A freak wave it was that ran his boat aground,
Its twisting planks did creak, crack and rattle,
As once more on the island his vessel crashed down.
The Knight remembered no more of the storm,
Waking to find himself in the cradle of his boat.
He felt the sun shining upon his body,
But he could not move, for his body was broke.
Each time he closed his eyes he knew not how long he
For seconds… or hours… or days to forget
And each time he opened them, the same scene it
The broken mast, the sky, and the gently lapping sea.
Until, that is, something remarkable happened…
Roots coiled round the splintered planks and bound the
Waking the wide-eyed Knight whose senses had been
The mast of the boat, like a sapling in Spring,
Stretched forth its limbs as to the sun it would sing,
Sprouted buds that burst and stems that grew,
Branches reached out to the endless blue.
He could do nothing but watch with joy in his eyes
As the mast of his boat burst into new life.
A great canopy of pine gave shade from the sun
And the incense of resin about him was hung.
A wind swayed the branches,
Put the boat in motion.
Over sand and pebbles
It slipped back to the ocean.
Thus it was that the Swordfisher Knight,
Only ever overcome in that one single fight,
Was carried away by wind and sea.
And the rest is left
Her tale finished, the Wood Witch fell silent.
Yelkouan had watched the story unfold in the dance of
where now embers glowed in the charred remains.
And on her face its warm radiance she felt
as on sleep’s peaceful sea her thought was melt.
Next day Yelkouan opened her eyes
to see a pile of ash where the fire had been
and the Wood Witch gone.
The Grey Squirrel chirped at Yelkouan,
then hopped off with the girl hurrying behind.
She followed the Grey Squirrel over streams and
until they arrived at a Mired Mansion, completely
with ivy half hidden, a Swordfish in stone.
The Grey Squirrel glanced back to check she was there,
then hopped through the door and up the stair.
Now Yelkouan, not wanting to be left all alone,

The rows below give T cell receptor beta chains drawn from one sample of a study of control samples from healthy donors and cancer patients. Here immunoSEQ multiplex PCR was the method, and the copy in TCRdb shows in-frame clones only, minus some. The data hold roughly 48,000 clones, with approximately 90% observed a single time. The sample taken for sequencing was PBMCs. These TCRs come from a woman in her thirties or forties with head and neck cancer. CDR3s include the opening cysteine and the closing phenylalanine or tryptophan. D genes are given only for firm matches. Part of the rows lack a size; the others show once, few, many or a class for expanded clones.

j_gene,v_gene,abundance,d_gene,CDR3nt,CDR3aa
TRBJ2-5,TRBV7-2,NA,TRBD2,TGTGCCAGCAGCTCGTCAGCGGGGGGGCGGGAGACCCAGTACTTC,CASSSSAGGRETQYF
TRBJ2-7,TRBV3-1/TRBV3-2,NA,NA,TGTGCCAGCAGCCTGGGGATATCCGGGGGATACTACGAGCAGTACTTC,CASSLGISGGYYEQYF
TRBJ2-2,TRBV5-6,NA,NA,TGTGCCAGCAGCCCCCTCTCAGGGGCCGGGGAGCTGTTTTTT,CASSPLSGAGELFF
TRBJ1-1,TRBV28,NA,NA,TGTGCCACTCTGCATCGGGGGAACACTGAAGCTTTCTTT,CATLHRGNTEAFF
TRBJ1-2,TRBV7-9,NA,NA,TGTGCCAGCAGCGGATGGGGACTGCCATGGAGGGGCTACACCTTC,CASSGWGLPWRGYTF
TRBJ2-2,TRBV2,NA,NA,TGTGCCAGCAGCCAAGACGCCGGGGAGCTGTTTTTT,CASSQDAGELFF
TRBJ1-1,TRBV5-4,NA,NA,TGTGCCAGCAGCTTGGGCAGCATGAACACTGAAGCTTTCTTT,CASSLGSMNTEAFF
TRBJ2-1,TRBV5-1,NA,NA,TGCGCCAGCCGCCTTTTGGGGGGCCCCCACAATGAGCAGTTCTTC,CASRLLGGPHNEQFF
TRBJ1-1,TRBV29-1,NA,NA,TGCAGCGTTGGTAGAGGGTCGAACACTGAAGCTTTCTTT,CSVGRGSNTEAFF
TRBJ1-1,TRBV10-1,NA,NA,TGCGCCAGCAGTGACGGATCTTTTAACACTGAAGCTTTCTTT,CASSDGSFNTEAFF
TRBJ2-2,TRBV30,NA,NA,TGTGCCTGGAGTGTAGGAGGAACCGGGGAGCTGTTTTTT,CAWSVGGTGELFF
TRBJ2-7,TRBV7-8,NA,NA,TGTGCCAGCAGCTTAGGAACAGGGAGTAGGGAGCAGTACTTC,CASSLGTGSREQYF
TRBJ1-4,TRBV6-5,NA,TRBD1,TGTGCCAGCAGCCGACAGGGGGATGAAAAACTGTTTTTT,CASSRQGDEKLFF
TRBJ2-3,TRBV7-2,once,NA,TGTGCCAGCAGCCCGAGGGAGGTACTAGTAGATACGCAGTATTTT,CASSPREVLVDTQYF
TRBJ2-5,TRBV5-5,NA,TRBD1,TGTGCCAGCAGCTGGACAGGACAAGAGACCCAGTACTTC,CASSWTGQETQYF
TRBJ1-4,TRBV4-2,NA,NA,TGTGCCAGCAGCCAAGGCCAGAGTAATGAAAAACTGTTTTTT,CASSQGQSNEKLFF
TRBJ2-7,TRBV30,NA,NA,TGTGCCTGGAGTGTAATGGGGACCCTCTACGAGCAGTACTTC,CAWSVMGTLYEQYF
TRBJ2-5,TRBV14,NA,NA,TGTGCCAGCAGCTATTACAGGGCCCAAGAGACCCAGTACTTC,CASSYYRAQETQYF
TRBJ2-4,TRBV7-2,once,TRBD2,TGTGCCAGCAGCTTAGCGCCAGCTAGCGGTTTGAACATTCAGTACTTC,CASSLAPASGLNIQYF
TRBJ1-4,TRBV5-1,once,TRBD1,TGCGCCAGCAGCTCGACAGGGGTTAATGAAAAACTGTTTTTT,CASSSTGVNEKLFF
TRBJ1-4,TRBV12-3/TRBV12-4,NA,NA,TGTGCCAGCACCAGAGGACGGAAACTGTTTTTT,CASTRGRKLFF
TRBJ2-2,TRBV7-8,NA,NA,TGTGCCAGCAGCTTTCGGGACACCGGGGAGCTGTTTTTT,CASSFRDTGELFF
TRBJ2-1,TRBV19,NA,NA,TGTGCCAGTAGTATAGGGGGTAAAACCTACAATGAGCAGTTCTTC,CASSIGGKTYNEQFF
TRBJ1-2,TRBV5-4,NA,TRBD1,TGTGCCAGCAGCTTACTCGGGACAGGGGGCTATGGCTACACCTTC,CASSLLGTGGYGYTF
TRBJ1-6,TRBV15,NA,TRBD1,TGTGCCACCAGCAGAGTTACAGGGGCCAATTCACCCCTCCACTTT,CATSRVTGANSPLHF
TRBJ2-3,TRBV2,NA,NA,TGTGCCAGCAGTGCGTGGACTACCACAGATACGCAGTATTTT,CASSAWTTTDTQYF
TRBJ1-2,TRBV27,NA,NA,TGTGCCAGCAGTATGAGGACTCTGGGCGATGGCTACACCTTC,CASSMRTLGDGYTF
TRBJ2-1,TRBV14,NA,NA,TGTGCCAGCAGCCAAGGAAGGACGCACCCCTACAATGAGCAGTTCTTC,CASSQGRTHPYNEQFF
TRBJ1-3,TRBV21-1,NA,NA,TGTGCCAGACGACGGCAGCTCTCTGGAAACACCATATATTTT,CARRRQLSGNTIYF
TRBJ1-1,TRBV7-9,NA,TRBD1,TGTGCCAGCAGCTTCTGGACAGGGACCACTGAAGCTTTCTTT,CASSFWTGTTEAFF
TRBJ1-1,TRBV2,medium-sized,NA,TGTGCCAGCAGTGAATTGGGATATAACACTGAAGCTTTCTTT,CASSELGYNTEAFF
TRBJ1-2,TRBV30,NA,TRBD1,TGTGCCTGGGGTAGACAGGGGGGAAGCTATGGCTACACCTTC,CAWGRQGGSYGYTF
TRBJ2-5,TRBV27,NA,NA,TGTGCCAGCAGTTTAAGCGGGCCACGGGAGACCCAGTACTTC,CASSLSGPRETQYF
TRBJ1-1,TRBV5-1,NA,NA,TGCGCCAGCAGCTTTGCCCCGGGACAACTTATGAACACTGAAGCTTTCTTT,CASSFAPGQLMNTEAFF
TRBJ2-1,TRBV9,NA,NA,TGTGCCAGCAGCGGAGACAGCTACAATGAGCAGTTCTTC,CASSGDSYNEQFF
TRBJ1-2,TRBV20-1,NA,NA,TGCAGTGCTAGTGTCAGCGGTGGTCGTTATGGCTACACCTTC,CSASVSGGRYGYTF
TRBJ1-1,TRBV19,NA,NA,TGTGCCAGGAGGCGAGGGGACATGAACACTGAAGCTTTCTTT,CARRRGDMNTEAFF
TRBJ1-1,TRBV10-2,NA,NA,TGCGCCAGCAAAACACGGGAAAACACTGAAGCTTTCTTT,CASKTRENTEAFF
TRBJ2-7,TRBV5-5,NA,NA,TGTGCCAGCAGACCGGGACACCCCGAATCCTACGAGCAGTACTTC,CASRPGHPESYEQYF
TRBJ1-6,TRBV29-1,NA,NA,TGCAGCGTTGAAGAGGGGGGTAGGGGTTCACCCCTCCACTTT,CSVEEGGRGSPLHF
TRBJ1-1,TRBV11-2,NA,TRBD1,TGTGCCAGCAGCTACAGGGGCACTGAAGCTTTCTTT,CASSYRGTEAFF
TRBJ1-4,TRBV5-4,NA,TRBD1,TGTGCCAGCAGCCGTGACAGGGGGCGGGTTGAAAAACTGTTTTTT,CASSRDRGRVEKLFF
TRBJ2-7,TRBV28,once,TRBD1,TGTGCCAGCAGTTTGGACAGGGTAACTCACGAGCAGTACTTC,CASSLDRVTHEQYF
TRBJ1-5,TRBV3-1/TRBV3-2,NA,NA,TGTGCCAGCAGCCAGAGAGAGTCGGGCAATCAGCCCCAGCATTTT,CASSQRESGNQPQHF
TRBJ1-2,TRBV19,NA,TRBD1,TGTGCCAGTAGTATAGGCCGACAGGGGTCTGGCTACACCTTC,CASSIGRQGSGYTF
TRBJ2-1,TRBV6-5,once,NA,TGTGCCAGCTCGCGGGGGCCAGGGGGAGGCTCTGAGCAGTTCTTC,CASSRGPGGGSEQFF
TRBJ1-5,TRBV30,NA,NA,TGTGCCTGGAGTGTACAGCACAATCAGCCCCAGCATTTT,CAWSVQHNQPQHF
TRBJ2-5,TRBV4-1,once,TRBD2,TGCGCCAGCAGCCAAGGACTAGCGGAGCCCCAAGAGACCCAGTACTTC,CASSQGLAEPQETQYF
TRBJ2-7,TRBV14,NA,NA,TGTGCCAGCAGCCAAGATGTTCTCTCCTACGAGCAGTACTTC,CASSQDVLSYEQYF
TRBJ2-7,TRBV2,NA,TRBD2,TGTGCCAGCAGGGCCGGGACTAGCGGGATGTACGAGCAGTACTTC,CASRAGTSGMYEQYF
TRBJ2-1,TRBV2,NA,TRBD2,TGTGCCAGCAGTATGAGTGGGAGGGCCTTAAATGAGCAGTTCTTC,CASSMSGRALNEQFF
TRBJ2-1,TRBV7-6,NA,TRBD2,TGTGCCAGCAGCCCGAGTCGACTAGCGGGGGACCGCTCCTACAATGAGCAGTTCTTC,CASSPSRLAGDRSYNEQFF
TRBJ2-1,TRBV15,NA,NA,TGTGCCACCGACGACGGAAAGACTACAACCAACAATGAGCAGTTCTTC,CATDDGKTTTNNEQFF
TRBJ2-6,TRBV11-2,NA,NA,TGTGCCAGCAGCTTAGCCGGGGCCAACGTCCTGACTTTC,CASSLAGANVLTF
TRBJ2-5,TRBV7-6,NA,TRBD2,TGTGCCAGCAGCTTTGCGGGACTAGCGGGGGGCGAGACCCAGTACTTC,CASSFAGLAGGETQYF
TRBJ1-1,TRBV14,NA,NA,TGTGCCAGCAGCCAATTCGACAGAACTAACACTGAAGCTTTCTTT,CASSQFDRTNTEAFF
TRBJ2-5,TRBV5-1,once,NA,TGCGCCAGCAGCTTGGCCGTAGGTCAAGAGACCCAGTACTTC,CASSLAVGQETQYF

stepped over the threshold of the Knight’s old home.
There were leaves on the floor and webs on the ceiling,
the plaster had crumbled, the brickwork revealing,
and at the top of the stairs they came to a room
full of cloaks, pointed hats and a dusty old broom.
But the Grey Squirrel didn’t stop. It chirped some more
so Yelkouan followed down the dim corridor
to a room with a basin, a guitar and a bed
where she kicked off her shoes and laid down her head.
She stretched out her arms and rested her feet
and without even trying she was fast asleep.
Later that night, footsteps came up the stairs.
A young boy pushed open the door
and was shocked to find someone lying there,
on his very own bed, curled up and asleep,
a strange young girl he was yet to meet.
Next morning she washed at the basin, but something
The guitar had gone. Taken in the night!
She hurried back along the corridor, down the grand
past tapestries and portraits, huge curtains of lace,
through cobwebbed rooms and passages between,
the most splendid of mansions it must once have been.
Quite lost, she came to a doorway wide and tall,
the grand entrance to the Buddleia Hall.
Yelkouan stood there, not believing her eyes,
for the roof had collapsed: it was open to the skies.
And in the middle of that sun-drenched stage
stood the Wood Witch, two men, and a boy of her age;
while all around, even growing from the walls,
sweet-smelling flowers did butterflies enthral.
They all turned to face her now. She froze on the spot.
‘Come over, Yelkouan, the tea is still hot!’
It was the Wood Witch who spoke, in a voice warm and
‘We’ve been expecting you, my girl. Did you have a good
Shuffling forward she saw the guitar in the boy’s hand.